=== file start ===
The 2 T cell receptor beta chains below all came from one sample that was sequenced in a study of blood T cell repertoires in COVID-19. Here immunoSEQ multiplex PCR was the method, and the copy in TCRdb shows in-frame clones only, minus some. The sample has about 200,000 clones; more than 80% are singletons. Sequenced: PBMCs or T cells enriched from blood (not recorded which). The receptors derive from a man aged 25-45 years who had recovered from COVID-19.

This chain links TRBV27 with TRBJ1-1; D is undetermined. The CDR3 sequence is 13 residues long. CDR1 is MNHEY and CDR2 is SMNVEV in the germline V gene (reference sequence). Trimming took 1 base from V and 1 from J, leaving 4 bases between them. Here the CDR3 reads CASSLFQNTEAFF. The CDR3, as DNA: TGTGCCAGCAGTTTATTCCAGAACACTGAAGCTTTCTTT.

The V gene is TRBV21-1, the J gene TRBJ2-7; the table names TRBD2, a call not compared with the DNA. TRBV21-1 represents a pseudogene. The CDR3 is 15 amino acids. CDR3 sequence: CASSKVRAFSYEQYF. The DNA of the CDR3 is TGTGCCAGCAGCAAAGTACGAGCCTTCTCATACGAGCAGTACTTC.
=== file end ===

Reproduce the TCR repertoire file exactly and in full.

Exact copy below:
The 2 T cell receptor beta chains below all came from one sample that was sequenced in a study of blood T cell repertoires in COVID-19. Here immunoSEQ multiplex PCR was the method, and the copy in TCRdb shows in-frame clones only, minus some. The sample has about 200,000 clones; more than 80% are singletons. Sequenced: PBMCs or T cells enriched from blood (not recorded which). The receptors derive from a man aged 25-45 years who had recovered from COVID-19.

This chain links TRBV27 with TRBJ1-1; D is undetermined. The CDR3 sequence is 13 residues long. CDR1 is MNHEY and CDR2 is SMNVEV in the germline V gene (reference sequence). Trimming took 1 base from V and 1 from J, leaving 4 bases between them. Here the CDR3 reads CASSLFQNTEAFF. The CDR3, as DNA: TGTGCCAGCAGTTTATTCCAGAACACTGAAGCTTTCTTT.

The V gene is TRBV21-1, the J gene TRBJ2-7; the table names TRBD2, a call not compared with the DNA. TRBV21-1 represents a pseudogene. The CDR3 is 15 amino acids. CDR3 sequence: CASSKVRAFSYEQYF. The DNA of the CDR3 is TGTGCCAGCAGCAAAGTACGAGCCTTCTCATACGAGCAGTACTTC.